You will also be able to obtain and use various traits for your particular profession.  Traits will modify certain skills and abilities according to personal choice; for example you may slot a trait which grants a knockdown to every seventh melee attack you make, or one which reduces the cooldowns of your skills.  Think of them as talent points as seen in other MMOs, since you will be using them to further customise your character.


When talking about combat you also have to consider death, and in this regard Guild Wars 2 is taking quite a fresh and dare I say FPS approach.  Upon reaching 0 health your character will not be killed but will instead go into a downed state, giving you a new set of skills.  Killing an enemy while you are downed will restore you to life and put you back in the thick of the action.  In addition, every profession has the ability to "resurrect" downed players even from the beginning of the game, so this should help to keep things dynamic and punchy instead of just running from graveyard to graveyard, hoping the next leap will be the leap home.

This is certainly an original approach, as I cannot think of any other MMO putting this kind of system in their game.  As I said, it's really something that FPS games have tended to embrace in the past couple of years, notably Borderlands.  ArenaNet run the risk of trivialising death to the extent that players no longer take the necessary caution they would with more challenging encounters.  On the other hand, you can just concentrate on having run rather than having to plan an escape route in advance should things not proceed how you wish them to.  I think the jury is still out on whether this will be a good idea or not, although once more it is one of those features which will help to set Guild Wars 2 apart from almost every other MMORPG out there.


And that's really where we are right now.  ArenaNet seem hopeful that the beta will begin sometime before the end of 2011, and release should then be a few months after that.  My guess would be Q1 2012 as the best bet on when to see Guild Wars 2 on store shelves.  If they can deliver on much of what they have promised then expect this subscription-free MMORPG to create waves in the industry and perhaps cultivate a new standard for online role-playing games.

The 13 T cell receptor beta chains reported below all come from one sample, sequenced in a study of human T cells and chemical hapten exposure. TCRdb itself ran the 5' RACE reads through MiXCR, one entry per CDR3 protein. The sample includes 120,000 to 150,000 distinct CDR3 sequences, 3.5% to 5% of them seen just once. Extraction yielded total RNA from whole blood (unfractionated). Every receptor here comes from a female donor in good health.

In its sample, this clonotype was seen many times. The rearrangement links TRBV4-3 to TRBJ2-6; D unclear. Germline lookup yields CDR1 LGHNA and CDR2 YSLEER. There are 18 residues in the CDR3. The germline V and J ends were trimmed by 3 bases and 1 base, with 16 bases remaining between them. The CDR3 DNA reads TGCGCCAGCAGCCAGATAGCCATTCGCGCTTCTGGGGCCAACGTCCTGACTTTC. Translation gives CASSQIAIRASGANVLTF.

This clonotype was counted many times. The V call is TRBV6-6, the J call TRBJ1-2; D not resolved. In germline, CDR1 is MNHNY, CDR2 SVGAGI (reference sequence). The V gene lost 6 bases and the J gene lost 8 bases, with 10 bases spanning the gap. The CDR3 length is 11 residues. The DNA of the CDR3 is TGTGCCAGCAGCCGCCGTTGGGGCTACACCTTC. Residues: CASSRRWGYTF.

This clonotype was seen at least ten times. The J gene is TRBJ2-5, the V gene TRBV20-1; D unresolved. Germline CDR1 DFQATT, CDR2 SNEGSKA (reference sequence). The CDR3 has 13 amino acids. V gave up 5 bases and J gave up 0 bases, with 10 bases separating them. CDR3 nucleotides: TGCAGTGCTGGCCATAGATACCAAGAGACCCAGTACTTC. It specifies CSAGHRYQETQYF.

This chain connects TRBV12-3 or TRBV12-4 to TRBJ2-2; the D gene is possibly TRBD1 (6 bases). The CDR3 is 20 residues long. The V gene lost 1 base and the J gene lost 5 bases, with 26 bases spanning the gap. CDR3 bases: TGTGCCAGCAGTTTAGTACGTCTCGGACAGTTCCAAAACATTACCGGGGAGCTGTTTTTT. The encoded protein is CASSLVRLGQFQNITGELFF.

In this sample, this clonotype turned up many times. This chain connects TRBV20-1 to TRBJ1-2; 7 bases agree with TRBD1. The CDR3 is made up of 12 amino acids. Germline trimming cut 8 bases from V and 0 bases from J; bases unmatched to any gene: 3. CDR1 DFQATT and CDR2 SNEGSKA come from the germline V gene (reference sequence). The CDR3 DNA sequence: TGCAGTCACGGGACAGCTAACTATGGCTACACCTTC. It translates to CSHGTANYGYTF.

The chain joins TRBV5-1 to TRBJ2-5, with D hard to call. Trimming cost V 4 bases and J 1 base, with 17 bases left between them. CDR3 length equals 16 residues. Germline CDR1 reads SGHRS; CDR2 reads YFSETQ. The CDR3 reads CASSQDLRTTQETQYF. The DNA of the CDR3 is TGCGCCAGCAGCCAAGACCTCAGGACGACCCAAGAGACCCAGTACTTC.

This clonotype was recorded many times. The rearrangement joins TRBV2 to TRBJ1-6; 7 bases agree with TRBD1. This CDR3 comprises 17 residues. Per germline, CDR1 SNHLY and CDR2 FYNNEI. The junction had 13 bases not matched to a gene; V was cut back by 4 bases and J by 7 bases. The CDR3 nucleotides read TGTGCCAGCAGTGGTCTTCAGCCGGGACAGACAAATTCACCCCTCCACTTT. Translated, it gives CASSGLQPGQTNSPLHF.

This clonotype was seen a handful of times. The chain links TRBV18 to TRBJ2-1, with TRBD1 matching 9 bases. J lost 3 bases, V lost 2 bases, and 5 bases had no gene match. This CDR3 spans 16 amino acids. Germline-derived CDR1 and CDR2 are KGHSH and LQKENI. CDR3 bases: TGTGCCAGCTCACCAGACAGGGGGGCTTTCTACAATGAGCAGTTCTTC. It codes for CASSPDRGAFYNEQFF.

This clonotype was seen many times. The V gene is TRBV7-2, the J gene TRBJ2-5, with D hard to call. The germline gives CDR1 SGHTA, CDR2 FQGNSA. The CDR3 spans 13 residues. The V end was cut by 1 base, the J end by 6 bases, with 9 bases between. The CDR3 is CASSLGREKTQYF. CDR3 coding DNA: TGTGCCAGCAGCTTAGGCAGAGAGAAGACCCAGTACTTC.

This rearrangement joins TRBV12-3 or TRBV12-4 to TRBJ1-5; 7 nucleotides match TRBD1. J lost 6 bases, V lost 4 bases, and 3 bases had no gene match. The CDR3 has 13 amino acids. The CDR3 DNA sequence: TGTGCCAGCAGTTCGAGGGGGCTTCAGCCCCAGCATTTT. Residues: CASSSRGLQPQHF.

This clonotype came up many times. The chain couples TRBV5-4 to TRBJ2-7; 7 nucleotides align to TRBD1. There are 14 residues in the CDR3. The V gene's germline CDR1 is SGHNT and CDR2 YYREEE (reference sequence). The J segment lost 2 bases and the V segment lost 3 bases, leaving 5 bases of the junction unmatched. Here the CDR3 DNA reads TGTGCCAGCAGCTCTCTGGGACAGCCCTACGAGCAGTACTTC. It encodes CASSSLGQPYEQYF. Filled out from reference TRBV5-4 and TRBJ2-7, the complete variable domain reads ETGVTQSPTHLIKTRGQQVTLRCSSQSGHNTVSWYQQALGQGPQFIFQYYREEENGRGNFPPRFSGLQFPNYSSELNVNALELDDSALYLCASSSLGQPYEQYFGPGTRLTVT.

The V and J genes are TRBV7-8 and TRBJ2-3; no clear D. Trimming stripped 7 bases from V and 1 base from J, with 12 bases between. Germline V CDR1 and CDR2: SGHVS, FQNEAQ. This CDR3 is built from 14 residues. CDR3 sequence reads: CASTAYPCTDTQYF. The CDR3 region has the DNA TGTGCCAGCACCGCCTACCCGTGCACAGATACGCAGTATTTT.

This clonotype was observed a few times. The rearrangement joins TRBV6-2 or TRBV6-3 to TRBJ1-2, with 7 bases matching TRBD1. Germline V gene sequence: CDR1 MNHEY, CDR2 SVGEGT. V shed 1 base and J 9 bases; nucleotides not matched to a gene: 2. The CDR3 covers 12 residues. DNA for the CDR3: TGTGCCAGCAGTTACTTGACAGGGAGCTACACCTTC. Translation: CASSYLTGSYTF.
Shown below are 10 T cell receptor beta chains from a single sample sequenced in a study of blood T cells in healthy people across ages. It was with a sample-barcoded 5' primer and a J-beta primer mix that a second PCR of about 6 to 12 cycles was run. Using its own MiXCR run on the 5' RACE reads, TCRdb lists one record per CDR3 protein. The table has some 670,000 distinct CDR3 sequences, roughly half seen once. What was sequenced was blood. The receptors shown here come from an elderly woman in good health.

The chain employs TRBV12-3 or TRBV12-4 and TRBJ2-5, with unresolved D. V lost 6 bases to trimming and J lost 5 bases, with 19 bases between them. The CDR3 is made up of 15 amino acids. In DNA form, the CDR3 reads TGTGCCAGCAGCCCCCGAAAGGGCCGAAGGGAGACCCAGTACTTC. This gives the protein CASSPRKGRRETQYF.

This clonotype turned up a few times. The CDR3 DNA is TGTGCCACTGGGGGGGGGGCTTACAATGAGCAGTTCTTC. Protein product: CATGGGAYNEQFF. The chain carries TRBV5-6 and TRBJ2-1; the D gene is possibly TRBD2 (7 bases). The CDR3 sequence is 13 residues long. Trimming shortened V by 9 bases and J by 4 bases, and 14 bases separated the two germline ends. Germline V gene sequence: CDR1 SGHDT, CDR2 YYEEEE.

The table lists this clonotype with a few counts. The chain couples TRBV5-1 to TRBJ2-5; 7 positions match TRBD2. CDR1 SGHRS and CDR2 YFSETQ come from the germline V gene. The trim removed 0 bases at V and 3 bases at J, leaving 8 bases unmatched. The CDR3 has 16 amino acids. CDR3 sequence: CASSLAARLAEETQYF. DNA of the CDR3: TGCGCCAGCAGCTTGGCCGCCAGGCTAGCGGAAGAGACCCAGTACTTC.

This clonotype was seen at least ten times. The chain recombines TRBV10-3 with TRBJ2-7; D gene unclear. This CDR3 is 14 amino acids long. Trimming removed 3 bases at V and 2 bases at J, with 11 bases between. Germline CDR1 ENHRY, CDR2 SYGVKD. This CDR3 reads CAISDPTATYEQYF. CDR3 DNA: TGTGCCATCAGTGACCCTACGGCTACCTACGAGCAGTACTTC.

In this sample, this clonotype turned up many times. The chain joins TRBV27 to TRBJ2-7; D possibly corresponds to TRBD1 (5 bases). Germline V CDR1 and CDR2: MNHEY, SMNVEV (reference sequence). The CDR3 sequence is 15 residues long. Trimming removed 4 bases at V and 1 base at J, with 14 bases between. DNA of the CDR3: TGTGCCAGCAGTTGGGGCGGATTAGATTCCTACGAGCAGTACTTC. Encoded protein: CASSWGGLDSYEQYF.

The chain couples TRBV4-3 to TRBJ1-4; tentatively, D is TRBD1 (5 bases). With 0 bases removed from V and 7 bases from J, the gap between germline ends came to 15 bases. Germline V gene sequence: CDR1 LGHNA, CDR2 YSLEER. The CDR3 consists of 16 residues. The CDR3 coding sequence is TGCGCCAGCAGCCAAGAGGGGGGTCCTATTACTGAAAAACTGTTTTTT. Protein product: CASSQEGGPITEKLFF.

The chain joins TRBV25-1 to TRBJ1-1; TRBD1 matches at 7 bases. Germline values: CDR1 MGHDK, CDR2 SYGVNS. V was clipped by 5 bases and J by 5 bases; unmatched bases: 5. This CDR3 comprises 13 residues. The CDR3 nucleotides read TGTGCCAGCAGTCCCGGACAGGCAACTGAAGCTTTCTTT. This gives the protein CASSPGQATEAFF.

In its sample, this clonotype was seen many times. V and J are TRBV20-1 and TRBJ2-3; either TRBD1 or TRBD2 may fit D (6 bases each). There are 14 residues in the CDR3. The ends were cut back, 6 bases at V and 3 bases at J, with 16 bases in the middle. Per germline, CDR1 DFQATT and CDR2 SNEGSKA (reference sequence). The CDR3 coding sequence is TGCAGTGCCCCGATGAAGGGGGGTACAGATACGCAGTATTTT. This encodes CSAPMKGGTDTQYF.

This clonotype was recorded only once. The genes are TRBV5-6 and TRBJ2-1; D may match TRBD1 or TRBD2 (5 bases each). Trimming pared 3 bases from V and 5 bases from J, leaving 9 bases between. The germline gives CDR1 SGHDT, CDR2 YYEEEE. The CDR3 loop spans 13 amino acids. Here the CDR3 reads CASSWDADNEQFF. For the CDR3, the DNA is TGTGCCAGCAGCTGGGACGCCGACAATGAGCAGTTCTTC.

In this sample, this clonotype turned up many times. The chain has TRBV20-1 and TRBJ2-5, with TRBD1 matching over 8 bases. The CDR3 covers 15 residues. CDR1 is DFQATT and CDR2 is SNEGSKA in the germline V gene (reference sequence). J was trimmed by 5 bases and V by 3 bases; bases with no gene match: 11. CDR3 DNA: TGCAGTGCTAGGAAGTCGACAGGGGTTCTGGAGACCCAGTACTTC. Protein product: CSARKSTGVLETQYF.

And PlanetSide 2 needs to hurry up as well.

Friday, September 9, 2011

PlanetSide 2 Beta This Year


John Smedley recently gave an interview to Chinese site 17173.com which was subsequently picked up by MMOsite and then of course by the trusty PlanetSide Universe.

In short, SOE are aiming for the PS2 beta to begin before the end of this year and the game will use a free-to-play model.  Smedley stated that the beta may possibly slip to the start of next year, but right now this was their goal.  It makes sense, as if SOE can get the beta begun this year then that sets them up for a Spring 2012 release (which would - coincidentally - put them up against The Secret World for new MMO releases, as that is scheduled for release in April).

Following some dubious translations of the original Chinese interview, Smedley later dropped by the PlanetSide Universe forums to clarify some points.  Among the highlights:


  • SOE will not sell power in PS2's cash shop.
  • The specific F2P model has yet to be determined, but "we like League of Legends a lot".
  • Played-created weapons may be added to the game post-release, but will not be in the game at launch.
  • Scripted AI PvE invasions may also make an appearance down the line, but again will not be in the game at release.
  • PlanetSide 2's budget is approximately $50million.
  • There will be a much greater emphasis on preventing players from hacking.  GameGuard and PunkBuster may be employed to this end.
Overall this interview was quite encouraging.  I'm a big fan of League of Legends and believe it is without doubt the best implementation of a free-to-play system, so if SOE are going to base their system around LoL's then that is going to be a big plus.

With luck, the beta will begin before the end of the year and we can start getting some more concrete details.

Still waiting on my beta invite, Smed.